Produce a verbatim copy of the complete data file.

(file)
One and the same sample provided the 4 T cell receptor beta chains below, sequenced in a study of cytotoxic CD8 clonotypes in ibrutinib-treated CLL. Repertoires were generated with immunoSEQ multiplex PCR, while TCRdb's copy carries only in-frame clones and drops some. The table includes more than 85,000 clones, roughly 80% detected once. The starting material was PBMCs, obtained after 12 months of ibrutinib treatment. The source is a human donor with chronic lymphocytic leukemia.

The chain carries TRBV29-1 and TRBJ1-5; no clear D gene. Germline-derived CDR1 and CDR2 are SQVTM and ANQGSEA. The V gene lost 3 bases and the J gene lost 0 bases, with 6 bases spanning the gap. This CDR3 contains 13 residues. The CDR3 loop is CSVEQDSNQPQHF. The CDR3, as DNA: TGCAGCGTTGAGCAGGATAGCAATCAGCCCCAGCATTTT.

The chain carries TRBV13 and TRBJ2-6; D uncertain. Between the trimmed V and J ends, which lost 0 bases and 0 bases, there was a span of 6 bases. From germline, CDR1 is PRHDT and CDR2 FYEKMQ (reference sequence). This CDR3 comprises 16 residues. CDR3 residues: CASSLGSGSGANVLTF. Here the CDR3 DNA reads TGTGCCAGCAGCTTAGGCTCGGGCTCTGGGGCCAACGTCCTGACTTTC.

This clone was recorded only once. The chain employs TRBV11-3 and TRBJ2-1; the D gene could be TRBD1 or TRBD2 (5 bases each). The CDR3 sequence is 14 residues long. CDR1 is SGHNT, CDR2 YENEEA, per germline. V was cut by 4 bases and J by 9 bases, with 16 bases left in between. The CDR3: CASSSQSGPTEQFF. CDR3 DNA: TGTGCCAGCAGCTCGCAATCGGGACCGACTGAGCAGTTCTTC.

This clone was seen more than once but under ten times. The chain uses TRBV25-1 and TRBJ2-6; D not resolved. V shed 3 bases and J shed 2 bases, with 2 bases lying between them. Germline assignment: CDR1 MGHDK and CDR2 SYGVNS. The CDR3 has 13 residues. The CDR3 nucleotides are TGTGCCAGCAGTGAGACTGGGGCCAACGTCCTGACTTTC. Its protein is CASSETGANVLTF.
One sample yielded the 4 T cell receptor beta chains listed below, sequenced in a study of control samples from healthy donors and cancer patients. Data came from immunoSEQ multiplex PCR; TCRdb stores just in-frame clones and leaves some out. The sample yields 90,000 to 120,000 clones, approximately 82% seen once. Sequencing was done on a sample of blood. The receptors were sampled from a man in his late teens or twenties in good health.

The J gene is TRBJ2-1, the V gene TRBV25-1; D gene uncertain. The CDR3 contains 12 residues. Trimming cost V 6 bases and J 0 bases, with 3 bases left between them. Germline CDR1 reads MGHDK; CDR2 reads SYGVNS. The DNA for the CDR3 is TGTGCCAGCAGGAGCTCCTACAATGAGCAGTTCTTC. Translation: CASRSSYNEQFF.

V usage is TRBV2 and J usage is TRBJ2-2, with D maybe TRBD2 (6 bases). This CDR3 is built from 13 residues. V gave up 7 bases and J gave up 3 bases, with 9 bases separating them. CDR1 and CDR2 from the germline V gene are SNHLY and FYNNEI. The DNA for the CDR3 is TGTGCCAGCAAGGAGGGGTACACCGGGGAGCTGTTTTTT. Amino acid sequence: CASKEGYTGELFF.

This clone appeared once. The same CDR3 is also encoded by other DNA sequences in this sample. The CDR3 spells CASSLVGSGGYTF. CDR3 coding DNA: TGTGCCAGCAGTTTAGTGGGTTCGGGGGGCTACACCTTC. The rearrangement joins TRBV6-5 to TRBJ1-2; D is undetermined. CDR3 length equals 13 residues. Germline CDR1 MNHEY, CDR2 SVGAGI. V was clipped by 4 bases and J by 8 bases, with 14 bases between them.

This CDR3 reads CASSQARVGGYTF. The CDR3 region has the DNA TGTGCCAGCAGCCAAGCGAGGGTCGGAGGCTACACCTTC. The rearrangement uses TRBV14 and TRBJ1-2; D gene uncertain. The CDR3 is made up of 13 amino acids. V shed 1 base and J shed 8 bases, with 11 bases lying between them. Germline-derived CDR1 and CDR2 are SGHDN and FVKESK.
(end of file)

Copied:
One and the same sample provided the 4 T cell receptor beta chains below, sequenced in a study of cytotoxic CD8 clonotypes in ibrutinib-treated CLL. Repertoires were generated with immunoSEQ multiplex PCR, while TCRdb's copy carries only in-frame clones and drops some. The table includes more than 85,000 clones, roughly 80% detected once. The starting material was PBMCs, obtained after 12 months of ibrutinib treatment. The source is a human donor with chronic lymphocytic leukemia.

The chain carries TRBV29-1 and TRBJ1-5; no clear D gene. Germline-derived CDR1 and CDR2 are SQVTM and ANQGSEA. The V gene lost 3 bases and the J gene lost 0 bases, with 6 bases spanning the gap. This CDR3 contains 13 residues. The CDR3 loop is CSVEQDSNQPQHF. The CDR3, as DNA: TGCAGCGTTGAGCAGGATAGCAATCAGCCCCAGCATTTT.

The chain carries TRBV13 and TRBJ2-6; D uncertain. Between the trimmed V and J ends, which lost 0 bases and 0 bases, there was a span of 6 bases. From germline, CDR1 is PRHDT and CDR2 FYEKMQ (reference sequence). This CDR3 comprises 16 residues. CDR3 residues: CASSLGSGSGANVLTF. Here the CDR3 DNA reads TGTGCCAGCAGCTTAGGCTCGGGCTCTGGGGCCAACGTCCTGACTTTC.

This clone was recorded only once. The chain employs TRBV11-3 and TRBJ2-1; the D gene could be TRBD1 or TRBD2 (5 bases each). The CDR3 sequence is 14 residues long. CDR1 is SGHNT, CDR2 YENEEA, per germline. V was cut by 4 bases and J by 9 bases, with 16 bases left in between. The CDR3: CASSSQSGPTEQFF. CDR3 DNA: TGTGCCAGCAGCTCGCAATCGGGACCGACTGAGCAGTTCTTC.

This clone was seen more than once but under ten times. The chain uses TRBV25-1 and TRBJ2-6; D not resolved. V shed 3 bases and J shed 2 bases, with 2 bases lying between them. Germline assignment: CDR1 MGHDK and CDR2 SYGVNS. The CDR3 has 13 residues. The CDR3 nucleotides are TGTGCCAGCAGTGAGACTGGGGCCAACGTCCTGACTTTC. Its protein is CASSETGANVLTF.
One sample yielded the 4 T cell receptor beta chains listed below, sequenced in a study of control samples from healthy donors and cancer patients. Data came from immunoSEQ multiplex PCR; TCRdb stores just in-frame clones and leaves some out. The sample yields 90,000 to 120,000 clones, approximately 82% seen once. Sequencing was done on a sample of blood. The receptors were sampled from a man in his late teens or twenties in good health.

The J gene is TRBJ2-1, the V gene TRBV25-1; D gene uncertain. The CDR3 contains 12 residues. Trimming cost V 6 bases and J 0 bases, with 3 bases left between them. Germline CDR1 reads MGHDK; CDR2 reads SYGVNS. The DNA for the CDR3 is TGTGCCAGCAGGAGCTCCTACAATGAGCAGTTCTTC. Translation: CASRSSYNEQFF.

V usage is TRBV2 and J usage is TRBJ2-2, with D maybe TRBD2 (6 bases). This CDR3 is built from 13 residues. V gave up 7 bases and J gave up 3 bases, with 9 bases separating them. CDR1 and CDR2 from the germline V gene are SNHLY and FYNNEI. The DNA for the CDR3 is TGTGCCAGCAAGGAGGGGTACACCGGGGAGCTGTTTTTT. Amino acid sequence: CASKEGYTGELFF.

This clone appeared once. The same CDR3 is also encoded by other DNA sequences in this sample. The CDR3 spells CASSLVGSGGYTF. CDR3 coding DNA: TGTGCCAGCAGTTTAGTGGGTTCGGGGGGCTACACCTTC. The rearrangement joins TRBV6-5 to TRBJ1-2; D is undetermined. CDR3 length equals 13 residues. Germline CDR1 MNHEY, CDR2 SVGAGI. V was clipped by 4 bases and J by 8 bases, with 14 bases between them.

This CDR3 reads CASSQARVGGYTF. The CDR3 region has the DNA TGTGCCAGCAGCCAAGCGAGGGTCGGAGGCTACACCTTC. The rearrangement uses TRBV14 and TRBJ1-2; D gene uncertain. The CDR3 is made up of 13 amino acids. V shed 1 base and J shed 8 bases, with 11 bases lying between them. Germline-derived CDR1 and CDR2 are SGHDN and FVKESK.